“Pride serves as a reminder that we’re here, we’re queer, and that there is this unapologetically unique and beautiful army standing behind each and every one of us. It’s all about our community.” —Hannah, 27, queer, Los Angeles

“The LGBTQI+ community is unparalleled in our capacity to protest joyfully and love fiercely, and Pride is a time we get to do this with abandon. As a white, cis-gendered lesbian femme in a relationship with a bisexual femme, I live with both privileged and marginalized identities. Pride is a reminder — in the most fist-in-the-air-but-make-it-glitter kind of way — of our legacy: that we are strong together, that we must fight for the freedom of the most oppressed in our community, and that queer love and joy is our greatest power.” —Jessie, 31, lesbian, New York City

“I never loved Pride when I lived in a city — it was too corporate — but the smaller Pride events in Harrisonburg and Staunton, Virginia are incredibly important. In many ways, Pride events in small towns bring out the allies, which leaves me feeling hopeful and supported. Also, the protesters might be our neighbors and have terrible signs, and then later we live next to and are just fine with one another. Last year was Staunton’s first Pride celebration, and it was wonderful. I went with my chosen family, who are hetero parents with two queer kids. Together we all got to experience our community coming together and caring about a marginalized population.” —Kathryn, 35, queer femme, Staunton, Virginia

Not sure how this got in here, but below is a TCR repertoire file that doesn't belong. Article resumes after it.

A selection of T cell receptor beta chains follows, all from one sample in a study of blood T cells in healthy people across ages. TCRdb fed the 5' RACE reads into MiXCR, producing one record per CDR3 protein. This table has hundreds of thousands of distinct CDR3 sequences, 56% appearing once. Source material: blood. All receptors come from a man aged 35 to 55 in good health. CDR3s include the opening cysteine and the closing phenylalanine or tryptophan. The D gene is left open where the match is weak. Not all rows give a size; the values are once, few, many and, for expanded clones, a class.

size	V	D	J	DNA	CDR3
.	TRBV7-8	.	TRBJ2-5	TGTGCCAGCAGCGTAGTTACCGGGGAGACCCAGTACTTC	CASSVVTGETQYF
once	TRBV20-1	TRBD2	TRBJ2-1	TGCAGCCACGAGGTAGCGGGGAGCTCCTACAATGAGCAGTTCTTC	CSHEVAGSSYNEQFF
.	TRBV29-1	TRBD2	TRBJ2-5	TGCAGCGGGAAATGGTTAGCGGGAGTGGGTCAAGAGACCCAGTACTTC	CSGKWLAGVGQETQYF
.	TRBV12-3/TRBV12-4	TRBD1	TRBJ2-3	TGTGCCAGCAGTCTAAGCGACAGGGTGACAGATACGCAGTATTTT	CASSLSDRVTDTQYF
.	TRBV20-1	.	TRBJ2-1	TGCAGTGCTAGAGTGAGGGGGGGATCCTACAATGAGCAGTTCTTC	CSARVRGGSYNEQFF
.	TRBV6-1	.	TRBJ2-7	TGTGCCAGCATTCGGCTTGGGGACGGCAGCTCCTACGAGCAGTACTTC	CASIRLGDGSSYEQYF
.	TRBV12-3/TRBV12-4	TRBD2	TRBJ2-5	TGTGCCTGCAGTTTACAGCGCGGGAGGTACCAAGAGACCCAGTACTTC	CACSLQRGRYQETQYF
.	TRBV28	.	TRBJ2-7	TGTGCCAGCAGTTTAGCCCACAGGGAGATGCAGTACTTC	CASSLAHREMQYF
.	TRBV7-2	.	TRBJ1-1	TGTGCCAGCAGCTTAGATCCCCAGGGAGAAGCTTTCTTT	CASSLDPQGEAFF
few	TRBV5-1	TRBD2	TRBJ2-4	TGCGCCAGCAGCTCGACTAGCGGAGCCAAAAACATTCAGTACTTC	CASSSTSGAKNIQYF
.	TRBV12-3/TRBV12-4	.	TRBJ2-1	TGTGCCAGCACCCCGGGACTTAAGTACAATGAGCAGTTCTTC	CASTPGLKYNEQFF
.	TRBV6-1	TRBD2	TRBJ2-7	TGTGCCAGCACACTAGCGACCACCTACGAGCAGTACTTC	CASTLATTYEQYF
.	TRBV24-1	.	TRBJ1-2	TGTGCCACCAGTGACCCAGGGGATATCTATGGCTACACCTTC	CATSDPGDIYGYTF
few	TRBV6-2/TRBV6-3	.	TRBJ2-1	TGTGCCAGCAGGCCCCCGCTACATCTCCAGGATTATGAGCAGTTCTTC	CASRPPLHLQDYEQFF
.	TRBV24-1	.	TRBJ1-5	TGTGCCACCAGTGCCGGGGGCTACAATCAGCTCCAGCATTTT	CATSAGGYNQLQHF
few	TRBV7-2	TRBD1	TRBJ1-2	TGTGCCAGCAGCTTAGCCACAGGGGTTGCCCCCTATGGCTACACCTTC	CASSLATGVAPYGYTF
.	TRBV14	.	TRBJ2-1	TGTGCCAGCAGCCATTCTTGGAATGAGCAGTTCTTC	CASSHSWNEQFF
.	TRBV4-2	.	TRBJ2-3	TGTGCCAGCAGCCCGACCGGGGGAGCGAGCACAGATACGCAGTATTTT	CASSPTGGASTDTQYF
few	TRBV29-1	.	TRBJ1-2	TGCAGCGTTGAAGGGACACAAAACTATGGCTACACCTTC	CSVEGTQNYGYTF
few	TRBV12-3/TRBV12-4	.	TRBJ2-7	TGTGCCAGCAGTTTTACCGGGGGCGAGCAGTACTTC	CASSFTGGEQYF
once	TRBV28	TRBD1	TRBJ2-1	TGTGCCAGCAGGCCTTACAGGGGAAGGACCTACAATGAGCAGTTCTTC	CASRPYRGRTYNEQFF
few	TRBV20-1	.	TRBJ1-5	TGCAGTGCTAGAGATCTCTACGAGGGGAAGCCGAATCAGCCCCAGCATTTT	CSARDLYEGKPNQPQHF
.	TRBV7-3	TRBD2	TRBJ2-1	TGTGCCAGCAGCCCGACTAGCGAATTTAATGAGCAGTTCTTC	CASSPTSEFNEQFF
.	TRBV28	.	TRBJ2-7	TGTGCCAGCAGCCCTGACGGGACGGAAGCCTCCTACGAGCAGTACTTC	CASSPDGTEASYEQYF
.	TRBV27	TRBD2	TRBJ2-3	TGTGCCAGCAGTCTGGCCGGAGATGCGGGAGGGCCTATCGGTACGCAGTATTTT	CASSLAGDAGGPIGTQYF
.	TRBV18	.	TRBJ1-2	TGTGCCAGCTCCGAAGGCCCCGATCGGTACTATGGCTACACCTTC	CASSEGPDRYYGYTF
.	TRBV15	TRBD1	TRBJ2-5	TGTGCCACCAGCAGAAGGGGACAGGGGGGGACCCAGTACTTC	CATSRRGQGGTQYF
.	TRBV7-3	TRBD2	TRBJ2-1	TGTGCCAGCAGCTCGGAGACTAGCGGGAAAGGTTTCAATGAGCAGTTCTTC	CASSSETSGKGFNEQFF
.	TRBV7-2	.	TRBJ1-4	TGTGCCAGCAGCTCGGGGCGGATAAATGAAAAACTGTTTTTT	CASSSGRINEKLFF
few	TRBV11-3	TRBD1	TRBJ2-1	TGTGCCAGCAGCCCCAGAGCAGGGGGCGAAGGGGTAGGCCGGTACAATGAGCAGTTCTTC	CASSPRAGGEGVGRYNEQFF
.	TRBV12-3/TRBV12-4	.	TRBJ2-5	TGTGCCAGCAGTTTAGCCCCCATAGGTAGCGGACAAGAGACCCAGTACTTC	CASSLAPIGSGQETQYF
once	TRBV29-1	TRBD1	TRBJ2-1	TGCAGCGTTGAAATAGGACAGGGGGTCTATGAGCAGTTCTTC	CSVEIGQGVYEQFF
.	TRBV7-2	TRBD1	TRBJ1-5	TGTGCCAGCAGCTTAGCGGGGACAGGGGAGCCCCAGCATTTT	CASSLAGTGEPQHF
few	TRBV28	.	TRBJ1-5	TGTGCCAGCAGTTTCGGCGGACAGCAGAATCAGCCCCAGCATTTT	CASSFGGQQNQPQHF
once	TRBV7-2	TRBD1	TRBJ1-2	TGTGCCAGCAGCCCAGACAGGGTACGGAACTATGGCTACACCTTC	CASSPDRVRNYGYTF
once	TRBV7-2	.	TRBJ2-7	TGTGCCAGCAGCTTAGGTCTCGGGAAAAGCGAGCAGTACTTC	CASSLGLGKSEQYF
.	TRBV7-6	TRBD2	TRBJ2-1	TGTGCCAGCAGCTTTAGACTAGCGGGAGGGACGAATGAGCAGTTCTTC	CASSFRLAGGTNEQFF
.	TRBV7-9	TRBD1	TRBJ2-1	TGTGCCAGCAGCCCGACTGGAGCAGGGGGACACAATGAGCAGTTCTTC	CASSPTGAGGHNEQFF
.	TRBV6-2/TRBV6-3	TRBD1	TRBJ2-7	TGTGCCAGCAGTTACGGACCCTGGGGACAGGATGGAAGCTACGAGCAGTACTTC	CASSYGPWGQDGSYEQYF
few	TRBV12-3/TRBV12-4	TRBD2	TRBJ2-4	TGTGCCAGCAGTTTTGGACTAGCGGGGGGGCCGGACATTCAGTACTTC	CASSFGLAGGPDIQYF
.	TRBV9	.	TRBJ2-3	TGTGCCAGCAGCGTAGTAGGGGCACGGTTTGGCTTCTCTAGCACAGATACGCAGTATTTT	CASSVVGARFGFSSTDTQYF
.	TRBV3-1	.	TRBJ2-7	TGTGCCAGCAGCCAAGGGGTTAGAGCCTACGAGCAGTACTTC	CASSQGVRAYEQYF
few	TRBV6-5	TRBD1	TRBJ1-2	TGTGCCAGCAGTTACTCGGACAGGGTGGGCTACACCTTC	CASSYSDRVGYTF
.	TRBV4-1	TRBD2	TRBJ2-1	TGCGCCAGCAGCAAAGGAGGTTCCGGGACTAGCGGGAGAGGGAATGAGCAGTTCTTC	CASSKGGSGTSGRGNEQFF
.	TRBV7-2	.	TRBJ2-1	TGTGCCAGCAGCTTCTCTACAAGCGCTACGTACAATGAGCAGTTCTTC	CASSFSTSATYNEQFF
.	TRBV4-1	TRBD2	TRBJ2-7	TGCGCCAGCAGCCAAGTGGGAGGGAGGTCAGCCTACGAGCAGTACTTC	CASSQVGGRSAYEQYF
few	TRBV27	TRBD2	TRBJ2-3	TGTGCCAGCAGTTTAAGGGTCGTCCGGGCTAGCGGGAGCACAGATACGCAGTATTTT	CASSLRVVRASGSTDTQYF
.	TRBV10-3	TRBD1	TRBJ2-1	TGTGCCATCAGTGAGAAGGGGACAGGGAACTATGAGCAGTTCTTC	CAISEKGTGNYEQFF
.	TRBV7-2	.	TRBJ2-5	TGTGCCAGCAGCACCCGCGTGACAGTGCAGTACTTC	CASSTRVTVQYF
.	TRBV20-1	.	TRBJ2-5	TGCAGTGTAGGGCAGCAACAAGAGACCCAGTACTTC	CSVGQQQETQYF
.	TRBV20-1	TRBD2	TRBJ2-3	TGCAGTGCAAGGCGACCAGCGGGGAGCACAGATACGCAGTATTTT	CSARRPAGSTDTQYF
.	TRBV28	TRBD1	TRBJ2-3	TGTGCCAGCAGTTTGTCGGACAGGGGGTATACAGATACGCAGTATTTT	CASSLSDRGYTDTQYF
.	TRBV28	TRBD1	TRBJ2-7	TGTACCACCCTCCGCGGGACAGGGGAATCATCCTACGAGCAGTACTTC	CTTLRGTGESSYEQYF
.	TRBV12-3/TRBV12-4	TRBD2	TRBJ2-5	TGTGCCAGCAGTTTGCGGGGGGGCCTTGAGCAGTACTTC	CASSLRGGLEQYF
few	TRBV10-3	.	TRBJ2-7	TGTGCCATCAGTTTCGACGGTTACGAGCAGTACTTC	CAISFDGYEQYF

“Pride, to me, means freedom and celebration. It’s a time to unabashedly cover yourself in glitter and scream ‘YASSS’ (even though a lot of us do that every day). Pride means thank you to all those who came before us and those who are still fighting for us to exist without persecution. Pride is both sacred and lit AF.” —Dayna, 26, dyke, New York City

“I didn’t come out until I was 27, so for me, Pride, is a celebration of finally feeling comfortable in my own skin. It’s also an opportunity to remember the history of this movement, particularly the Stonewall Riots. We must honor those who fought for our rights, and Pride is a great time to do that.” —Bonnie, 29, queer, Minneapolis

“This is my first Pride after coming out to my family. I want to honor all of my LGBTQ siblings — those who are out and proud and those who aren’t safe enough to be out yet. Visibility is so important, but it’s a double-edged sword living in a rural place where it can make us more vulnerable to discrimination. I’m excited to see our community come together despite all of that. We are so much stronger together.” —Carly, 24, bisexual, Asheville, North Carolina